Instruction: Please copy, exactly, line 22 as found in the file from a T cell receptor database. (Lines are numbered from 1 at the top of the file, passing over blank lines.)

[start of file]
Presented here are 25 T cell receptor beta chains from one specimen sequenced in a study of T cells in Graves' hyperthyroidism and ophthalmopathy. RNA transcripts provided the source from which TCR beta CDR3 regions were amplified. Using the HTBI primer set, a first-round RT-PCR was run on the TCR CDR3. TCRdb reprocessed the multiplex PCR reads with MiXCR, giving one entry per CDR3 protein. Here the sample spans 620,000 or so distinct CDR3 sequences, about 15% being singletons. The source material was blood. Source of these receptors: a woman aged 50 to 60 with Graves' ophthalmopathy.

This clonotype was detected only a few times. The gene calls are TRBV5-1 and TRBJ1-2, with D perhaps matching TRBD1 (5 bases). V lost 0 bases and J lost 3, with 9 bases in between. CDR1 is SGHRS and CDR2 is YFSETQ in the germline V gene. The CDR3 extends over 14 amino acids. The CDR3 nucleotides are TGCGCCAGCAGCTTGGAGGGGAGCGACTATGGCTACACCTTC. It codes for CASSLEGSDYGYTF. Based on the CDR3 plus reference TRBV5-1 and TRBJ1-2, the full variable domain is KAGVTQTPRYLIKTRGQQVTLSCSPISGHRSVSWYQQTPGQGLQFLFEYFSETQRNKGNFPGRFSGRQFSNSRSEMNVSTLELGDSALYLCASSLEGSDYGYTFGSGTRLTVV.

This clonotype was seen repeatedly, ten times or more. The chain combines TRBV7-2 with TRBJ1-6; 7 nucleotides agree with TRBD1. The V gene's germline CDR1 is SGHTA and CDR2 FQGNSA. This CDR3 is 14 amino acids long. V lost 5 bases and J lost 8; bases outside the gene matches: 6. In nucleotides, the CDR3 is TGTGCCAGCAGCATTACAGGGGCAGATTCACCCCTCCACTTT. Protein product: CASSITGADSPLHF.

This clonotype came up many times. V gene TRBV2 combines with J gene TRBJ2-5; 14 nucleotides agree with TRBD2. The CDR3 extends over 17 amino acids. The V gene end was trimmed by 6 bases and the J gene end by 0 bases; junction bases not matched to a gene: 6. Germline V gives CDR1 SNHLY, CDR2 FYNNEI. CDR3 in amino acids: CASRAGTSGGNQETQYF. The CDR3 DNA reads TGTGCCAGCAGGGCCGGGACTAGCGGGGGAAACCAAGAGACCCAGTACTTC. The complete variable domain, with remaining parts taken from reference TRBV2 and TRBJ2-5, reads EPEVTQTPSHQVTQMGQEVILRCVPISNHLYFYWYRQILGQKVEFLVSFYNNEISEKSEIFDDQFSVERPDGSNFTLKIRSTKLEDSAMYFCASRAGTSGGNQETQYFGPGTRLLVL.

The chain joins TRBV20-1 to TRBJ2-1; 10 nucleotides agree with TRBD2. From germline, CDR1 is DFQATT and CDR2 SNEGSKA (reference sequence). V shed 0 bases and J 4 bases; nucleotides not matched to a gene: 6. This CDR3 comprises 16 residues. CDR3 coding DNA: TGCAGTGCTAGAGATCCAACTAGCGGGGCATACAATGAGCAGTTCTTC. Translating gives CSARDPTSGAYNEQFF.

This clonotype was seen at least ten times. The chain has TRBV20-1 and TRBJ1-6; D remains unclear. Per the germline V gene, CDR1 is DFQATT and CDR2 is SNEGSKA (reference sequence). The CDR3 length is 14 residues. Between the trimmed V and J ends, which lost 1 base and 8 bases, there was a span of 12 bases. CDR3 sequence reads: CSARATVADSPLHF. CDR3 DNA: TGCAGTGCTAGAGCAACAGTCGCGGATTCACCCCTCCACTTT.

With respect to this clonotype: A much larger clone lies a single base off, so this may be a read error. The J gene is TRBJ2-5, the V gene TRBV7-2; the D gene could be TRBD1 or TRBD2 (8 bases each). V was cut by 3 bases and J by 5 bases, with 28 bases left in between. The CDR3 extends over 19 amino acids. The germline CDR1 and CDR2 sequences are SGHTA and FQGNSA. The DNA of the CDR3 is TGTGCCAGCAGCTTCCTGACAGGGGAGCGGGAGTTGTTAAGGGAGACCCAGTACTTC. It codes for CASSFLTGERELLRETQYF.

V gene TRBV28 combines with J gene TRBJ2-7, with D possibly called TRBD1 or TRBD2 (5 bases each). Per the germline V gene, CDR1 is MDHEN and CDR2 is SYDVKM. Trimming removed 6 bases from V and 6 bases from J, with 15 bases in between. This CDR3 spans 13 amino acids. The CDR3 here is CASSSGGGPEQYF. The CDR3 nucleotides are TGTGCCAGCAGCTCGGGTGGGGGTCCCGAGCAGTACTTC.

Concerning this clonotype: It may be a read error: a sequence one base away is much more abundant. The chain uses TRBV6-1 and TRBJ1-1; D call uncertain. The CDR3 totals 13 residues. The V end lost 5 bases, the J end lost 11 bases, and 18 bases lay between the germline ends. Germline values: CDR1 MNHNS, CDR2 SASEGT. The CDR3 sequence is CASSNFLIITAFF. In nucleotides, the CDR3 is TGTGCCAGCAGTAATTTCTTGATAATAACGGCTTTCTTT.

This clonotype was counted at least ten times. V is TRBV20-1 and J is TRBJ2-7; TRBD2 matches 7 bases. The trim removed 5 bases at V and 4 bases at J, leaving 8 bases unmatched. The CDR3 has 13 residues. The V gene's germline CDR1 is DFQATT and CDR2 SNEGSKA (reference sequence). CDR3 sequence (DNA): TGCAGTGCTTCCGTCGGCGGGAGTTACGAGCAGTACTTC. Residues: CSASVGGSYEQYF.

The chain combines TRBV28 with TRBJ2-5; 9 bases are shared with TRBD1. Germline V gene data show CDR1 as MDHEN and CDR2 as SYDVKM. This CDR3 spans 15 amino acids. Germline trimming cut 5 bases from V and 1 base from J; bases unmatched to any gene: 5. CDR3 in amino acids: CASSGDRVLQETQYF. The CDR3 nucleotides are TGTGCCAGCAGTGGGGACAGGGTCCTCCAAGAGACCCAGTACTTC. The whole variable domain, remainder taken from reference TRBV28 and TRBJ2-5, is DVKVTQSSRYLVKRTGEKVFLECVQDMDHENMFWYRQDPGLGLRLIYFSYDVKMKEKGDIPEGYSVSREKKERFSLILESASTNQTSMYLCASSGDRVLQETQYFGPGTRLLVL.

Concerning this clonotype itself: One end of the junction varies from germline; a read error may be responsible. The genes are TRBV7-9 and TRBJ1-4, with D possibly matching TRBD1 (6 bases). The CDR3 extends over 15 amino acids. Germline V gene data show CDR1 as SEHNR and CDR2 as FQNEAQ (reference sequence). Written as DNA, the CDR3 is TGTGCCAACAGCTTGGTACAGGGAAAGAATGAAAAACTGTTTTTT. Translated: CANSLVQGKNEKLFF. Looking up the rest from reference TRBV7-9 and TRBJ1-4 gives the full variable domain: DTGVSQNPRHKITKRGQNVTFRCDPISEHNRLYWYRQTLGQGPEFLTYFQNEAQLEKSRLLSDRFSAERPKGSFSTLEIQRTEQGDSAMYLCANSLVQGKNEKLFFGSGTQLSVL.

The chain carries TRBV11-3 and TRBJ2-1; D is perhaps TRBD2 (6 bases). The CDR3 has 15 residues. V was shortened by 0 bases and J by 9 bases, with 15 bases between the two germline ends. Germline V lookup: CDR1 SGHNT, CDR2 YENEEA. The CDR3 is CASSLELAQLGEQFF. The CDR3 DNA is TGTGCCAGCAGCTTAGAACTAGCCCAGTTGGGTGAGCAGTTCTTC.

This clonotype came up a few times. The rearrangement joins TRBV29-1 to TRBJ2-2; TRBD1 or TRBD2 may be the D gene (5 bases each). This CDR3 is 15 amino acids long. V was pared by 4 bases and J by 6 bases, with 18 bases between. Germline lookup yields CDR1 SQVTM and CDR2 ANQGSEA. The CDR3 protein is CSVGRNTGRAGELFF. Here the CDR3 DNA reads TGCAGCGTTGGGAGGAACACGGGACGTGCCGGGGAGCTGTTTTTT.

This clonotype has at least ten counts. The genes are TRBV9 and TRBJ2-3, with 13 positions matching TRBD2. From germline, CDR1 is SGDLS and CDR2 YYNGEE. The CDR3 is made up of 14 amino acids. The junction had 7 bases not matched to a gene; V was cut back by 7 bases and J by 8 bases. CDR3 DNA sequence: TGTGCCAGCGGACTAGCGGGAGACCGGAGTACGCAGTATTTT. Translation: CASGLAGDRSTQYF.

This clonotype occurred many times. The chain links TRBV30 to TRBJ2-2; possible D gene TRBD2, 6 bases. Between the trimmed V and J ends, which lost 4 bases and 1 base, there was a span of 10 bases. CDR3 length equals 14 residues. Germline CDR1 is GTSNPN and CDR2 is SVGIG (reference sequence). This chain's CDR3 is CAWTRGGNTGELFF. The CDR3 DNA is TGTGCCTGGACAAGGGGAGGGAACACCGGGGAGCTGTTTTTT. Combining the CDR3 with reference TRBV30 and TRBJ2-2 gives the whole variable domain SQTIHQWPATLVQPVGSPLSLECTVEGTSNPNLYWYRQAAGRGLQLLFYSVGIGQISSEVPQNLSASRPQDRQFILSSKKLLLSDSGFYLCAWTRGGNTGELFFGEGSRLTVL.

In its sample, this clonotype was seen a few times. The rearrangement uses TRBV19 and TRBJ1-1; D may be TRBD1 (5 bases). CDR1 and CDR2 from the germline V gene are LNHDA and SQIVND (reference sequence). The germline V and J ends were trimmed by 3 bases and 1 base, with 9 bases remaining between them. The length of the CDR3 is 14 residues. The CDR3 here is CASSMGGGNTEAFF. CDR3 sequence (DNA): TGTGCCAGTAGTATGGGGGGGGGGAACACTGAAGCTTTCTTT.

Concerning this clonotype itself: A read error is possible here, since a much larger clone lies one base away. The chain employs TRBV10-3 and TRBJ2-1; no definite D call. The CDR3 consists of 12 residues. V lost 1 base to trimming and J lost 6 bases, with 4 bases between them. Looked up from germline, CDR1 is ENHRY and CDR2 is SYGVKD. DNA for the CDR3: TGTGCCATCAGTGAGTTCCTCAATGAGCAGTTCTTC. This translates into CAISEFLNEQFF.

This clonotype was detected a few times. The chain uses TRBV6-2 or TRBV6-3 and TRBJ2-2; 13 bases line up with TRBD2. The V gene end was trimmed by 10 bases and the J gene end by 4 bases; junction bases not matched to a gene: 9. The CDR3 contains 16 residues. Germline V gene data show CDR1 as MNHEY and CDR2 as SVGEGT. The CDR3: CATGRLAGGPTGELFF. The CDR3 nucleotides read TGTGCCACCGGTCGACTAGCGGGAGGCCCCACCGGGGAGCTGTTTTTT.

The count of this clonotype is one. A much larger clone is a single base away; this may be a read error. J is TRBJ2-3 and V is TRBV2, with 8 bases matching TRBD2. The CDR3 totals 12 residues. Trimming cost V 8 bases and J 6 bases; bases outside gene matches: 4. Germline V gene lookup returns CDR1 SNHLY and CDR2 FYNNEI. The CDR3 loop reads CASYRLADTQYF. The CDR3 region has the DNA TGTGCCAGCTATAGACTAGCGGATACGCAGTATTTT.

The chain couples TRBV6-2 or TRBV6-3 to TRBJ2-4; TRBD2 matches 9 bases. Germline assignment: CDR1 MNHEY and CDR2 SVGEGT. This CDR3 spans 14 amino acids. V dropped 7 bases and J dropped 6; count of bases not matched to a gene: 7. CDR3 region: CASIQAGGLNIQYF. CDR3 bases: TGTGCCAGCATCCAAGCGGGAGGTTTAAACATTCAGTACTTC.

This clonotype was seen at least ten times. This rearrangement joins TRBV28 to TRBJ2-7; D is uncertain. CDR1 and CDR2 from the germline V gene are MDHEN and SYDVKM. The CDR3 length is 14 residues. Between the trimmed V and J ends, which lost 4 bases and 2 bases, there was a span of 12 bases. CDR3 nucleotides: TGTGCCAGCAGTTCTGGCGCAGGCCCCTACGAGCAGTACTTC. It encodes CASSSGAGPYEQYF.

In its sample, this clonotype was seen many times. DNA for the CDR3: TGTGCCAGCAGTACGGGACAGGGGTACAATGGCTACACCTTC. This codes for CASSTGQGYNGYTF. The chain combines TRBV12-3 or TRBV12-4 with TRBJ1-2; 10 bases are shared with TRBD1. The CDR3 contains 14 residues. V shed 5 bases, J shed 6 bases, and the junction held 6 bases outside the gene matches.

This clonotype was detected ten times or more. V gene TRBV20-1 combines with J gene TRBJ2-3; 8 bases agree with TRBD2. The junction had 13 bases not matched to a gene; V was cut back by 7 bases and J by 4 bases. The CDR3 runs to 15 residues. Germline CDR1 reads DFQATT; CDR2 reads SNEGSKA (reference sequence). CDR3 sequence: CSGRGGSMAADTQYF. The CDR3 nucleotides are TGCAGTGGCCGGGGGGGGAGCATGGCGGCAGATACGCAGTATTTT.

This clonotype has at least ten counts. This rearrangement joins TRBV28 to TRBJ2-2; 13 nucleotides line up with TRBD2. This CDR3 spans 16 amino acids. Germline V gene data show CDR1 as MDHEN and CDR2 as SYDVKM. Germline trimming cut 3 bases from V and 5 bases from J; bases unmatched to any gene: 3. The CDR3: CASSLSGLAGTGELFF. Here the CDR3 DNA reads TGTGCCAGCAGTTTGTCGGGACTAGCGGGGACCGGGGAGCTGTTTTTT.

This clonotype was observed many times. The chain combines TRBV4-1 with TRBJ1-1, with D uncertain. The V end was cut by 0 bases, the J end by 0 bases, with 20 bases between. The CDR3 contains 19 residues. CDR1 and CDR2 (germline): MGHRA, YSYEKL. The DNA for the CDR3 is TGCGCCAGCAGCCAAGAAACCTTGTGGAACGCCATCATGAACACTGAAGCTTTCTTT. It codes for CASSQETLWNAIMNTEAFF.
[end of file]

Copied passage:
This clonotype was seen at least ten times. This rearrangement joins TRBV28 to TRBJ2-7; D is uncertain. CDR1 and CDR2 from the germline V gene are MDHEN and SYDVKM. The CDR3 length is 14 residues. Between the trimmed V and J ends, which lost 4 bases and 2 bases, there was a span of 12 bases. CDR3 nucleotides: TGTGCCAGCAGTTCTGGCGCAGGCCCCTACGAGCAGTACTTC. It encodes CASSSGAGPYEQYF.